Five Fingers for Marseilles is a South-African Spaghetti Western from Stage 5 Films and director Michael Matthews. Starring Vuyo Dabula, Warren Masemola, Zethu Dlomo, Lizwi Vilakazi, Kenneth Nkosi, Hamilton Dhlamini and Jerry Mofokeng. The film made it’s TIFF debut in September 2018 and it will hit VOD at the end of October. Here is my review:
A member of the Five Fingers returns to colonial Marseilles after fleeing police aggression two decades before, and finds the town under a new threat.
I love a good western. I wasn’t aware that you could make a modern day western in South Africa however — until I saw Five Fingers for Marseilles. Director Michael Matthews and writer Sean Drummond have crafted an ingenious and gut-wrenching tale of growing up, growing apart and facing your demons head-on. The movie begins with a group of young children living in the small town of Marseilles in South Africa playing a game of what I can only describe as a Mexican standoff (though I think South Africa now owns the title) so let’s call it a South African stand-off, where each kid fires a slingshot at their pal to see who gets hit and who doesn’t. It’s a funny albeit cruel game that really sets the tone of what’s to come later when we see these kids all grown up. Something truly awful happens early in the film and Tau (Vuyo Dabula) leaves his friends and town, eventually joining a badass gang to live a horrible life of crime.
Vuyo Dabula is one helluva performer and I would LOVE to see him get larger leading roles in the future — because that man is a star. Cast him in any superhero role you can Marvel Studios – he will crush it. After realising that being a bandit isn’t really the life for him, Tau returns to Marseilles after 15 years to see his former home dominated by a corrupt Mayor, a terrible police force and even worse – psychotic gangs doing whatever the hell they want. The build-up and emotional stakes are so high and palpable during Tau’s return to Marseilles that it really makes the final 20 minutes of chaotic gunfire even more impactful because director Michael Matthews lets the film breathe and unfold at a grim and perfect slower pace. Because of this pacing, we get spend extra time with an array of fascinating supporting characters. The villains were captivating, Tau’s gang bros were amazing, everybody was intriguing to the max, making for a tremendously deep cinematic experience because I truly became immersed into this world and I only wanted to learn more about these characters.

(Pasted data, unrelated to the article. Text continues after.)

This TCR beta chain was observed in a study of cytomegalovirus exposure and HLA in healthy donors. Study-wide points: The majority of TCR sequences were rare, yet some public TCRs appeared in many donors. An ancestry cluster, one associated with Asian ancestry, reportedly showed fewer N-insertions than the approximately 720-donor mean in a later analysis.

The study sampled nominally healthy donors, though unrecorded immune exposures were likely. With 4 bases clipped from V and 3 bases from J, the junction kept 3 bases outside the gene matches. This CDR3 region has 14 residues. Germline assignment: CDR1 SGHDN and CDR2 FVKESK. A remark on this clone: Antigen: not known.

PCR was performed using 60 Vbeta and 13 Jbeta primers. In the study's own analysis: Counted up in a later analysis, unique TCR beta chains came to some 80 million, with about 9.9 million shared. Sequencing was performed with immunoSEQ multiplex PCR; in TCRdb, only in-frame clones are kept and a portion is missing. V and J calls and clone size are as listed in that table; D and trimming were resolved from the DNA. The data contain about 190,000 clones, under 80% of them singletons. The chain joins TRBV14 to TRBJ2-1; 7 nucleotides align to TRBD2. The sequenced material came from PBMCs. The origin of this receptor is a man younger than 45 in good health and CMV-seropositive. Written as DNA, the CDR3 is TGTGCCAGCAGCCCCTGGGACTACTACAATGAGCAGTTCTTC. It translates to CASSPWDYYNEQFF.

The gunshot blasts all looked disturbingly realistic and the action never felt over-the-top or forced. You won’t find any slo-motion or fancy cartwheel kills in Five Fingers for Marseilles but you will be immersed in the chaos and you’ll be on the edge of your seat the entire time someone pulls out their gun. There are so many damn showdowns in this movie that I felt like I was witnessing the rebirth of a genre that hasn’t been this exciting and well executed since Sergio Leone or Clint Eastwood’s Unforgiven. It’s easy to proclaim Matthews’ film a spaghetti western, because although it most definitely is, there’s also some very dramatic and interesting undertones going on here with Drummond’s complex and unpredictable script. I really, REALLY just wanted Tau’s old childhood friends to welcome him back with open arms and hell — even team up for the insane final battle, but Five Fingers for Marseilles doesn’t fire for the usual tropes here. The film is so unpredictable and unique that I was never sure what would happen next. The ending was one of the most poetic and breathtakingly beautiful scenes of the year and I’ve seen some incredible and progressive flicks in 2018.
Five Fingers for Marseilles is one of the best foreign films I’ve seen in years and maybe the greatest since Pany’s Labyrinth. The performances were all astounding and even though the cast is made up of people I didn’t recognise at first, each and every single of them delivered something so special and real that it would be a crime to not see these actors and actresses in more mainstream movies down the road. If I had any sort of criticism, it would maybe be that the film feels a little too long in the third act, but the actions that occur here really do build to a glorious and shocking conclusion that I couldn’t have predicted in a million years. If you thought Reservoir Dogs had a disturbing ending, you ain’t seen nothin’ yet folks.
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